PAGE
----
He side-stepped our first question (like the professional he is) but gave us good answers to the rest, here’s what he had to say.
PEZ: Are you glad you didn’t go to Astana from Disco, given their exclusion from the Giro and Tour?
Trent: I’m very happy and excited about my new team; particularly the fact that we’ve got really good directors. (There’s a future for this man in politics!)
PEZ: How did the Slipstream training camp compare to Disco?
Trent: It was a week longer than I was used to with Discovery and it was at altitude, in Silver City, Colorado. Allan Lim organised the work; there were long duration runs but also specific work-outs for the team’s sprinters plus we did ttt training. That’s the first time I’ve done training specifically for that discipline, which is an important one for the team – I think it will pay dividends later in the season.
Trent Lowe gets some TTT practice with Disco last year in Germany. He’s the smallest one in the pic.
PEZ: Does your system cope well with altitude training?
Trent: Definitely, I adapt really well and always feel the benefit after it. You have to be smart though, the key is not to go too hard too early, it takes your body a bit of time to get used to the thinner air.
PEZ: Who impressed at the camp?
Trent: Davie Zee was going very well, I think he’ll be one of the men to watch in the Tour of California, and so was Jason Donald – he was second in the prologue in California last year.
PEZ: How are the Felts?
Trent: Light! Lighter than the Disco Treks and they aren’t exactly heavy. The fit on my time trial bike is good, I’ve been fine tuning my position for the last couple of years and I feel I’ve got perfect fit on my the Felt.
PEZ: Vaughter’s approach v. Bruyneel’s approach?
Trent: Jonathan is very relaxed, there’s just an atmosphere of trust that says; ‘we’re gonna get the job done!’ I was never ‘mothered’ at Discovery, I don’t like that, we’re all pros and know that we have to get on with the job but at Slipstream it’s more of an implicit thing that we know what’s expected of us, it doesn’t have to be said.
PEZ: What’s your programme?
Trent: After the Med, it’s the Tour of Valencia, Tirreno-Adriatico, Criterium International, Tour of Aragon then the Giro.
PEZ: Where do you aim to peak?
Trent: I want to have a good Criterium International and I want to perform well in the Fleche and at Liege – I think those two races suit my characteristics, then there’s the Giro, of course. After the Giro I’ll take stock, but I’d like to ride the Worlds – that would mean a programme of stage races to build up to it.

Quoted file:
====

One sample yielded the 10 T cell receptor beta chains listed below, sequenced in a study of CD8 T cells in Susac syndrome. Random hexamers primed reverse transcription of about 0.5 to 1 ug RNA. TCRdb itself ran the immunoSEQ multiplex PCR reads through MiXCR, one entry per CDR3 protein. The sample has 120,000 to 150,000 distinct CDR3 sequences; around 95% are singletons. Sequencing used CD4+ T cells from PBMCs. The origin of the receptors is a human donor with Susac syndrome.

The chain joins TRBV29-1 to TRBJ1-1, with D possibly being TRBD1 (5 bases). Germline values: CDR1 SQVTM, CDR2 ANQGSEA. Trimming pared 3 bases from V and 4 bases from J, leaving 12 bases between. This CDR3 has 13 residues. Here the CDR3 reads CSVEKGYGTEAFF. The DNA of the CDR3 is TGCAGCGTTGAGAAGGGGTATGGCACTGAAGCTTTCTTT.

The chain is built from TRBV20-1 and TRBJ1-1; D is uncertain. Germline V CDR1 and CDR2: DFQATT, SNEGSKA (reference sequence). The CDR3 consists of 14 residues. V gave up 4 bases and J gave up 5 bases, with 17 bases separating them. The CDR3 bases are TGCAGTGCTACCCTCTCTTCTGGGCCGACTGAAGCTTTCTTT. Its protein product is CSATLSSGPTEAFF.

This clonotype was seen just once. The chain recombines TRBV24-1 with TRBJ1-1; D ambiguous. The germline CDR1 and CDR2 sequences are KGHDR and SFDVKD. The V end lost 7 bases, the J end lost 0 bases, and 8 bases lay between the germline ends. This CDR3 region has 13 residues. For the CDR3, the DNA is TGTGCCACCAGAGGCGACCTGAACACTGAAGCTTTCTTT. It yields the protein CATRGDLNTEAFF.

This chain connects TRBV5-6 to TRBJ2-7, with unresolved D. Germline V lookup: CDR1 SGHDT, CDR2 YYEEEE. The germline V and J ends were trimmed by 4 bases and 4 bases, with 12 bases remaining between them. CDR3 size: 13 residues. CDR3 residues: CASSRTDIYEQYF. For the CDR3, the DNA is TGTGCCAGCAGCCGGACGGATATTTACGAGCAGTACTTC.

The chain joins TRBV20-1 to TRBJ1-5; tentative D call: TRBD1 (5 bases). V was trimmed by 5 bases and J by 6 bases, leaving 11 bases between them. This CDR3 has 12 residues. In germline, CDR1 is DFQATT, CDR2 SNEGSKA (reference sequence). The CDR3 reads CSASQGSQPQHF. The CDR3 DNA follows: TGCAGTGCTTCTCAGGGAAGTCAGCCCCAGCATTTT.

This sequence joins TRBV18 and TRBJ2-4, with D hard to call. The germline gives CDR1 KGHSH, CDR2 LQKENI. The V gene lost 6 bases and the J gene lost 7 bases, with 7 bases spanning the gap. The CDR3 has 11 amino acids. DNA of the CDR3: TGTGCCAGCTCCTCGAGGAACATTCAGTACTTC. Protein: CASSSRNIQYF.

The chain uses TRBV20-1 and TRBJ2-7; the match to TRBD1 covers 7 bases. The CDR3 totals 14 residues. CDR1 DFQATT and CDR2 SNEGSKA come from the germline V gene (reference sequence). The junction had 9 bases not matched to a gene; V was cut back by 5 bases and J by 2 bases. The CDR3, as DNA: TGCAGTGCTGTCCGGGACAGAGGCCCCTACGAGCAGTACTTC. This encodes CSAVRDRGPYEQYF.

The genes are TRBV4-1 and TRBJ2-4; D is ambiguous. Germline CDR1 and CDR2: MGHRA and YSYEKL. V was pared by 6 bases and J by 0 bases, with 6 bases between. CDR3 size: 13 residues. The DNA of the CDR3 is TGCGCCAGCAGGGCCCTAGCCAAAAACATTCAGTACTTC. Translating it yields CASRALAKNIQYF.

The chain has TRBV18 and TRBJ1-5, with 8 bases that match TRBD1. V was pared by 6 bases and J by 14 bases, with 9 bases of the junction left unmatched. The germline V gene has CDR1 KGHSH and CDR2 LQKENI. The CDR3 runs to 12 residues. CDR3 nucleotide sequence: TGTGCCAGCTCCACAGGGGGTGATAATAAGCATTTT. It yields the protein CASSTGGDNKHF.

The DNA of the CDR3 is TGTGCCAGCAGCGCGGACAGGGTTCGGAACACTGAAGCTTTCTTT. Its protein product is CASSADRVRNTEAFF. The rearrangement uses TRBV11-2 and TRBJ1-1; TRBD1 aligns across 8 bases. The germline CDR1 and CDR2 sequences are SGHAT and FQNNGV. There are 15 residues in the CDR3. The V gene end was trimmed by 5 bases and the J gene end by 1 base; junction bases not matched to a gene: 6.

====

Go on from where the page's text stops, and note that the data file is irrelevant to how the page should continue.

Trent: Yeah, I like it, it’s good; We’ve got the casual clothes now too – Jonathan’s right into it! Have you seen the bus? It’s amazing!
PEZ: You came from mountain biking – what do you think of the Pro Tour?
Trent: I really enjoy it, there’s a big buzz, it’s like cycling’s Formula One and whilst sometimes it feels like a big circus, it’s great being part of it.
PEZ: Do the pros talk much about the drug scandals that have plagued us?
Trent: Not that much, but you do when you see riders who you know are not involved in anything being excluded from races – you symapathise with them. No one wants dispute in the sport, you want to enjoy it.
PEZ: Do pros pay much attention to the cycling mags and sites like ours?
Trent: Yes and no, most of us read them but you do get frustrated if you see stuff that’s inaccurate; if you’re on the road though, sometimes the ‘net is your only news source.
PEZ: Biggest differences between off-road and Pro Tour?
Trent: A ton of little things. But the main difference is in the organisation, it’s much more efficient than I imagined it would be. It always amazes me how the Directors manage to find these great guys with such special skills – mechanics, masseurs, domestiques. I guess the biggest thing is that on a mountain bike team you have maybe four or five riders and a couple of staff; Pro Tour it’s 30 people on the road together – it’s a huge under-taking.
PEZ: If you could win just one race . . .
Trent: I was world mountain bike champion as a junior, that was pretty cool so it would be good to be world road race champion; I think the Tour is beyond me but the Fleche and Liege are two races I’d love to win.
Trent’s system handled that altitude training just fine; he finished a solid 12th in the Tour of the Med – we’ll be talking to him again during the course of the season – meantime we wish him luck at Valencia.